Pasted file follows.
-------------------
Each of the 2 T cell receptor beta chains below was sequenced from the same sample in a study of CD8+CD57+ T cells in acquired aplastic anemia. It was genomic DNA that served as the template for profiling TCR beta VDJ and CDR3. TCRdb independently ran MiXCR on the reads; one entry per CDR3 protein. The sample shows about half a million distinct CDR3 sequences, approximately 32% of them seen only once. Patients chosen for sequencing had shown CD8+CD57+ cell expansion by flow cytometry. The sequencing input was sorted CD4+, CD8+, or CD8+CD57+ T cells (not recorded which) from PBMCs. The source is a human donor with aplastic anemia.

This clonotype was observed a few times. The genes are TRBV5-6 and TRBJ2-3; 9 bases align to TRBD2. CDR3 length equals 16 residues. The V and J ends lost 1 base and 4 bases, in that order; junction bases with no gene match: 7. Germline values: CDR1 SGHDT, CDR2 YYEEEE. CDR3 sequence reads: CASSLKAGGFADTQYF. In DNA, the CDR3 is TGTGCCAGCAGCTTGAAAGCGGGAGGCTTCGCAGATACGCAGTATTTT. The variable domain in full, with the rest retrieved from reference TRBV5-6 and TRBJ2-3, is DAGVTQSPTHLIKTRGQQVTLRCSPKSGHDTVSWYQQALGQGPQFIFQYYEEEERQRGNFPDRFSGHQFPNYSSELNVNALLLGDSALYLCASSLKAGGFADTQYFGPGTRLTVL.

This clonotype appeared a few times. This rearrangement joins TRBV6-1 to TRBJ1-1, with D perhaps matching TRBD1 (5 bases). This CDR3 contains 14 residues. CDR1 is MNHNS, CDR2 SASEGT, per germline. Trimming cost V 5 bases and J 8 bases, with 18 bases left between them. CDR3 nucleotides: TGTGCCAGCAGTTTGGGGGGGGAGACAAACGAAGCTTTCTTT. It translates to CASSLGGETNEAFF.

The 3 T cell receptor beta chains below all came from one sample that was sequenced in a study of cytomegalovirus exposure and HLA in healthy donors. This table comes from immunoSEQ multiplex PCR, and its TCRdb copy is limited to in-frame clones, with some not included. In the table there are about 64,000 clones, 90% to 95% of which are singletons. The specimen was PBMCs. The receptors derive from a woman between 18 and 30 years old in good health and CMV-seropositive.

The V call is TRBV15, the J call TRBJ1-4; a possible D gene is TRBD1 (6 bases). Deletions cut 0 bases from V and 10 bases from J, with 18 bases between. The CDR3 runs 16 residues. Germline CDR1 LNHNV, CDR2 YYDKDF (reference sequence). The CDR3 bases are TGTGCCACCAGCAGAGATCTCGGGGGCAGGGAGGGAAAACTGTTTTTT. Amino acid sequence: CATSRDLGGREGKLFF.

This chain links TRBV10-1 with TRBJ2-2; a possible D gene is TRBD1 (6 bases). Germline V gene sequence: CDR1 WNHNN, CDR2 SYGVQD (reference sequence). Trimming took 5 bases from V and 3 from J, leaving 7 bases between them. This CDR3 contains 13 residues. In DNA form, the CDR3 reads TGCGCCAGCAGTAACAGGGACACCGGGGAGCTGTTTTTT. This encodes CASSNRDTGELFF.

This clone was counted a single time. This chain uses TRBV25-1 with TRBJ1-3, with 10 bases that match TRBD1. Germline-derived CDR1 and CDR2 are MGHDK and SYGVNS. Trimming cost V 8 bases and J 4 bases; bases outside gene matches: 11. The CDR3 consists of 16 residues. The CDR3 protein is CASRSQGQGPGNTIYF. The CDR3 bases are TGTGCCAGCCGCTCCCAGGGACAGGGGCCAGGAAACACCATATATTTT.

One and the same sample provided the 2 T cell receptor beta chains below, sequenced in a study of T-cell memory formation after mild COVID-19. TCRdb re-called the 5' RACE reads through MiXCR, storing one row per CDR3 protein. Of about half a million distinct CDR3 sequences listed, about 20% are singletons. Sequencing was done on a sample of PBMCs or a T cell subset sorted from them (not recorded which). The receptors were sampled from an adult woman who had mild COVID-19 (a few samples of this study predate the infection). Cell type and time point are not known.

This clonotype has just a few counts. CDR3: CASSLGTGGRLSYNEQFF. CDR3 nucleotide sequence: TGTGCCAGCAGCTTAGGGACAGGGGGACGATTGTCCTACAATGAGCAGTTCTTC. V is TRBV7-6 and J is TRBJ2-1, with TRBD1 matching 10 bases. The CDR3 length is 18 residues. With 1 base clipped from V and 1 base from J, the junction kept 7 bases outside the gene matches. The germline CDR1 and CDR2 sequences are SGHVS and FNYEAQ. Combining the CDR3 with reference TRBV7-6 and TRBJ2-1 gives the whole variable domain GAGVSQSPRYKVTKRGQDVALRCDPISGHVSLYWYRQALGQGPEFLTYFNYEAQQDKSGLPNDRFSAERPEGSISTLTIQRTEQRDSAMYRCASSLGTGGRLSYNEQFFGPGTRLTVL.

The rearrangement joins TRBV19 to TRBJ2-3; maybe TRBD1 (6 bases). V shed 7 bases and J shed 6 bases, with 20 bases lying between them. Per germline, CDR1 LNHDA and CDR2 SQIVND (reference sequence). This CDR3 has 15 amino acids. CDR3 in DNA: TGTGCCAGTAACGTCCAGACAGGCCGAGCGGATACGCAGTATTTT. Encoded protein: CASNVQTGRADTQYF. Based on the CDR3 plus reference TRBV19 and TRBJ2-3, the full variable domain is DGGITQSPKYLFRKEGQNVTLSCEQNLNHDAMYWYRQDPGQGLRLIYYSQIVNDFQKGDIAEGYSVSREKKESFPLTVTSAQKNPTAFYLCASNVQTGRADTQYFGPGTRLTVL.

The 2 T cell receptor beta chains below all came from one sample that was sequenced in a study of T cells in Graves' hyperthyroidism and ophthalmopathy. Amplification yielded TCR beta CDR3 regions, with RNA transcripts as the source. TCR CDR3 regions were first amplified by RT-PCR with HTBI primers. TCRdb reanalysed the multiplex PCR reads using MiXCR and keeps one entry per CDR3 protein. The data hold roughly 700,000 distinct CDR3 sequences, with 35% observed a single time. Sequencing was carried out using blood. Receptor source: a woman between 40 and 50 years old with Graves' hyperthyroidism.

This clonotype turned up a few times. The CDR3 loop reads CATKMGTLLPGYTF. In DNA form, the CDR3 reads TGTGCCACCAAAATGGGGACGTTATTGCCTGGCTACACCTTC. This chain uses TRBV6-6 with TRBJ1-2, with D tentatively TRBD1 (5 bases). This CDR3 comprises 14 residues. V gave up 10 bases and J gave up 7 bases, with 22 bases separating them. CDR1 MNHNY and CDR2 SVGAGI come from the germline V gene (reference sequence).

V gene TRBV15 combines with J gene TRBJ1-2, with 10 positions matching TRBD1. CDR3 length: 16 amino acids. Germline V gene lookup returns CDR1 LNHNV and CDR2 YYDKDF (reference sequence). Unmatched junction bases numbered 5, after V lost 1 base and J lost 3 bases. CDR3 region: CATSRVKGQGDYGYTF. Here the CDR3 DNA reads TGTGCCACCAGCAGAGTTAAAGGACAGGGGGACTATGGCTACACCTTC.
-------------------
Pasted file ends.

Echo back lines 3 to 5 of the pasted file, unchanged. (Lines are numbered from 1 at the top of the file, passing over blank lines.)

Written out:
This clonotype appeared a few times. This rearrangement joins TRBV6-1 to TRBJ1-1, with D perhaps matching TRBD1 (5 bases). This CDR3 contains 14 residues. CDR1 is MNHNS, CDR2 SASEGT, per germline. Trimming cost V 5 bases and J 8 bases, with 18 bases left between them. CDR3 nucleotides: TGTGCCAGCAGTTTGGGGGGGGAGACAAACGAAGCTTTCTTT. It translates to CASSLGGETNEAFF.

The 3 T cell receptor beta chains below all came from one sample that was sequenced in a study of cytomegalovirus exposure and HLA in healthy donors. This table comes from immunoSEQ multiplex PCR, and its TCRdb copy is limited to in-frame clones, with some not included. In the table there are about 64,000 clones, 90% to 95% of which are singletons. The specimen was PBMCs. The receptors derive from a woman between 18 and 30 years old in good health and CMV-seropositive.

The V call is TRBV15, the J call TRBJ1-4; a possible D gene is TRBD1 (6 bases). Deletions cut 0 bases from V and 10 bases from J, with 18 bases between. The CDR3 runs 16 residues. Germline CDR1 LNHNV, CDR2 YYDKDF (reference sequence). The CDR3 bases are TGTGCCACCAGCAGAGATCTCGGGGGCAGGGAGGGAAAACTGTTTTTT. Amino acid sequence: CATSRDLGGREGKLFF.